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Using Theories of Relational Maintenance, Coping, and Resilience to Bridge the Distance between Separated Latinx Immigrant Families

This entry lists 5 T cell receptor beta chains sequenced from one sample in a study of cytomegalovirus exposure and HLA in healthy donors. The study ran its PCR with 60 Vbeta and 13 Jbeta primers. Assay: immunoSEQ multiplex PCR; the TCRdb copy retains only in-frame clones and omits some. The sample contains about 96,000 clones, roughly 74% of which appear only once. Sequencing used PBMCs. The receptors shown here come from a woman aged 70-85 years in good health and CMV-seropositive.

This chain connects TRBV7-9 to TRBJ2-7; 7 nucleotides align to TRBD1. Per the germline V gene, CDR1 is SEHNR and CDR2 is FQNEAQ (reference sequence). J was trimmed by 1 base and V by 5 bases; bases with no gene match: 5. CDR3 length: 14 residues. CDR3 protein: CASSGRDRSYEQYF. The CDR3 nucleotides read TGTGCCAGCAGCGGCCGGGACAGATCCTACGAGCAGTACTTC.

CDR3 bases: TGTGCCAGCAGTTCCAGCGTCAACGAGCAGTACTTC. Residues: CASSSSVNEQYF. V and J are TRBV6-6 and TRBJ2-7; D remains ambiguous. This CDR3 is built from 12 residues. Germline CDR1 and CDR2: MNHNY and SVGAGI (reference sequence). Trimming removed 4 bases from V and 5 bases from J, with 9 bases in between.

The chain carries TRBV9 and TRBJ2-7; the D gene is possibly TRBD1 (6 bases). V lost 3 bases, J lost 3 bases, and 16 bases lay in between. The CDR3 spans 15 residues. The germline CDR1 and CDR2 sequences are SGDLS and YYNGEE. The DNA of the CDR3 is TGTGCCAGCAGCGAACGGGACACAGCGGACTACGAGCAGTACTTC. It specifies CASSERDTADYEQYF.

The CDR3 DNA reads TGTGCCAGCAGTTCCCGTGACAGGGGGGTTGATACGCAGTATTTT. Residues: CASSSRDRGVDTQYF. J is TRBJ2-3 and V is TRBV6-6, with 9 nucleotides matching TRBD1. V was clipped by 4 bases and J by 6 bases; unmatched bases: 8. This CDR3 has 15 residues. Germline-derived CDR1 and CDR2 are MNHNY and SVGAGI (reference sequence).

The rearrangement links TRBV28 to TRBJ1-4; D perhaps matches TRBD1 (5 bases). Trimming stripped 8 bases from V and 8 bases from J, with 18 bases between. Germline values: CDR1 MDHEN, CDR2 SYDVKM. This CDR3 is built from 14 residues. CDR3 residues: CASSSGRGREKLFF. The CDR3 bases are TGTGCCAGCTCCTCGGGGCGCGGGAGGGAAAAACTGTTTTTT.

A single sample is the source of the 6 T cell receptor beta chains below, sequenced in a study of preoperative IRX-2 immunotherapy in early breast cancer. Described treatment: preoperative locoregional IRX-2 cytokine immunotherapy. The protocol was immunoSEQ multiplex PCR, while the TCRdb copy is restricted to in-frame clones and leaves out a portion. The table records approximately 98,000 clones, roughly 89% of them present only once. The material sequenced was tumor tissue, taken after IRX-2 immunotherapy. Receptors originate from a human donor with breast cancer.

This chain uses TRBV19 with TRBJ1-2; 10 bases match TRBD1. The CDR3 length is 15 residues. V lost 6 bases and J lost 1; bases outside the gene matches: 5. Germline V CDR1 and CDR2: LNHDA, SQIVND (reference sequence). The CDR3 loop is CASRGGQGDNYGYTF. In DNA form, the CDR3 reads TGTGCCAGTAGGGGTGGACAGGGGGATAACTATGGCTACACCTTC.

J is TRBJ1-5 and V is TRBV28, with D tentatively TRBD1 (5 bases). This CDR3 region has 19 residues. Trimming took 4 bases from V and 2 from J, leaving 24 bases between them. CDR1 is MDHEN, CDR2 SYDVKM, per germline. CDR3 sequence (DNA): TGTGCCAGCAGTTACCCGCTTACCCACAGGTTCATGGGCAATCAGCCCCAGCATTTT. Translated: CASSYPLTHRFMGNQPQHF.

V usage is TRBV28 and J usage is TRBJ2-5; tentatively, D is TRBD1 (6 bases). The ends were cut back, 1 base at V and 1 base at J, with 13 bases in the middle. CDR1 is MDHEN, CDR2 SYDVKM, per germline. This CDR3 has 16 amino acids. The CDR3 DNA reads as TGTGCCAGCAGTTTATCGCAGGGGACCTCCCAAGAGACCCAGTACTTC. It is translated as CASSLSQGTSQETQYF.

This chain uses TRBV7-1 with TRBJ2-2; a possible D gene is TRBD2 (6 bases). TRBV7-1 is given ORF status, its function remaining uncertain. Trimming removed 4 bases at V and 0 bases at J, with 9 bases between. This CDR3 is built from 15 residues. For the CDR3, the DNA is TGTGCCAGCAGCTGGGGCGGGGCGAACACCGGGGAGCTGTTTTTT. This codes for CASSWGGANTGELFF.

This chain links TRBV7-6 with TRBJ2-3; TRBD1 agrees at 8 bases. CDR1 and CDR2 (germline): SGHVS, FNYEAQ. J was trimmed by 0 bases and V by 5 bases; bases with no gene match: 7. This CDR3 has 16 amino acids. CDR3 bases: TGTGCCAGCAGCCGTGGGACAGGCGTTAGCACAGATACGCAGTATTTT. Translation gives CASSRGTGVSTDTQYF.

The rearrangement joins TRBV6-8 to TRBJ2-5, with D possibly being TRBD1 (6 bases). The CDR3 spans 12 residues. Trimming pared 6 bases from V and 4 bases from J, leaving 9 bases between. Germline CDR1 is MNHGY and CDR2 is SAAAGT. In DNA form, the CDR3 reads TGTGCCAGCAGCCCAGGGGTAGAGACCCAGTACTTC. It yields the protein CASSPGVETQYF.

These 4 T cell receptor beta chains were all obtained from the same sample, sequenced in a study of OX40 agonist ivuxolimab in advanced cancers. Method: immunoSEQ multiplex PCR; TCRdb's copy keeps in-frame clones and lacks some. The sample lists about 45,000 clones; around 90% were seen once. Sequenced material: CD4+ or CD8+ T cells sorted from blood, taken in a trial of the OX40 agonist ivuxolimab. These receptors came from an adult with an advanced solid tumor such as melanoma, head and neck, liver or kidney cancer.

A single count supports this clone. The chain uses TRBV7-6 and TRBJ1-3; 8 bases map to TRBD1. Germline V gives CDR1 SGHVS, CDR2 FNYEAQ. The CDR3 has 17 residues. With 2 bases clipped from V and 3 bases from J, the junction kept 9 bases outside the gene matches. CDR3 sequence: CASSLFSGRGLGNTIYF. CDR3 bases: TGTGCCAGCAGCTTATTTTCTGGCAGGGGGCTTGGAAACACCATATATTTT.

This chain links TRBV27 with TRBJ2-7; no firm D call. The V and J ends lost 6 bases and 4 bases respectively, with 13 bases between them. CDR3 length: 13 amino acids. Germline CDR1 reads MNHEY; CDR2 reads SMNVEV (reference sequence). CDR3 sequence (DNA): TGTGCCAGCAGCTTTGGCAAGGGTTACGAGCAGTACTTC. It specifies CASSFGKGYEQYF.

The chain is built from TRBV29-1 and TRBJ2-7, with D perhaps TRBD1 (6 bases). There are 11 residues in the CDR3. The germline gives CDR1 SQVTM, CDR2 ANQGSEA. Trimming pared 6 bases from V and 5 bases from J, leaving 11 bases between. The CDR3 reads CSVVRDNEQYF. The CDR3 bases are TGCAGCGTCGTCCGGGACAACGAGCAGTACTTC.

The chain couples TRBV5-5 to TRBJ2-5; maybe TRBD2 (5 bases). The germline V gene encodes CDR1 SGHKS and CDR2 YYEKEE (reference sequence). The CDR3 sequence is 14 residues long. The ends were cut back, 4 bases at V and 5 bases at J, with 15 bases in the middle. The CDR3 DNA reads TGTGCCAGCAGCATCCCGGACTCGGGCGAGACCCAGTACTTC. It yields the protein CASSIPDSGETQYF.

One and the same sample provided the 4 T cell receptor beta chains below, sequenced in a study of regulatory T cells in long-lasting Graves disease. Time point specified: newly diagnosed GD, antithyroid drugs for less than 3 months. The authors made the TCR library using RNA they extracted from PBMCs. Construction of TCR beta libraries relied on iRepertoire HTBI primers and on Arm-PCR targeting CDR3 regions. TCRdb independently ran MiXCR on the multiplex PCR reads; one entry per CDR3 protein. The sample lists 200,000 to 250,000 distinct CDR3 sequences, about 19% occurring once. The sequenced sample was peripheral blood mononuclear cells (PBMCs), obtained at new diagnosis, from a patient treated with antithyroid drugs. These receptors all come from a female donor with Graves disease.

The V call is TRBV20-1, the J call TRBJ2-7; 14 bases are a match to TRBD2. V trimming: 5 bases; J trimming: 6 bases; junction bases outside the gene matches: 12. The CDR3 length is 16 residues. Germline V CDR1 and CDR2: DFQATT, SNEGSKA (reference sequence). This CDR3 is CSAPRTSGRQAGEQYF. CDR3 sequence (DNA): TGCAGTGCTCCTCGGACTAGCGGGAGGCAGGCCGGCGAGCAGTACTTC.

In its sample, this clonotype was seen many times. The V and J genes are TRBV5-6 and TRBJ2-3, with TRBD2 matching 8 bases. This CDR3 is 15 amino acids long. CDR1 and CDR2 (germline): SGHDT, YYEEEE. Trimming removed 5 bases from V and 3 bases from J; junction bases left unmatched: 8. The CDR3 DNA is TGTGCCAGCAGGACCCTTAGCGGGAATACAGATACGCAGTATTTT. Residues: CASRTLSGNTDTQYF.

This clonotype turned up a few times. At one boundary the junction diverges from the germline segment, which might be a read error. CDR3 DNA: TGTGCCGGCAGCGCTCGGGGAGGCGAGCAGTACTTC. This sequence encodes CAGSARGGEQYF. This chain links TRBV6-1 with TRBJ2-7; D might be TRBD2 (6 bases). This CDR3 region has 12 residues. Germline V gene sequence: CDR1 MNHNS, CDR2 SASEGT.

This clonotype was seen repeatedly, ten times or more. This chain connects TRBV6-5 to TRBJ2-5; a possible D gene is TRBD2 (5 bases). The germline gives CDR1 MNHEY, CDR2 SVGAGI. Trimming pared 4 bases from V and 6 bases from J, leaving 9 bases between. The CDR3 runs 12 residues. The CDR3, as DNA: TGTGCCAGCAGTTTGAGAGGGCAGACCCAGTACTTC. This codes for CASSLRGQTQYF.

Separated Latinx families experience a multitude of stressors. Although stress is inevitable, theories of relational maintenance, coping, and resilience may offer insights into improving the lives of separated Latinx families. Limited research has explored the perspectives of separated parents, separated children, and surrogate caregivers and the strategies they enact to sustain their relationships while navigating geographical separation. Thus, through 20 separated Latinx parents, 20 separated Latinx children, and 20 surrogate Latinx caregivers (N = 20 low-income, Latinx immigrant family triads), the current studies aimed to extend: (1) our theoretical understanding of relational maintenance behaviors enacted before, during, and after the separation through the lens of the Theory of Resilience and Relational Load (TRRL; Afifi et al., 2016) coupled with the Long-Distance Relational Maintenance Model (LDRMM; Merolla, 2010), (2) our understanding of individual and communal coping among separated families through the lens of the Extended Theoretical Model of Communal Coping (TMCC; Afifi et al., 2020), (3) the role of the surrogate caregiver in helping or inhibiting separated parent-child relational maintenance, and (4) the role of culture and structural barriers in understanding separated, low-income, Latinx families’ relational maintenance and coping.

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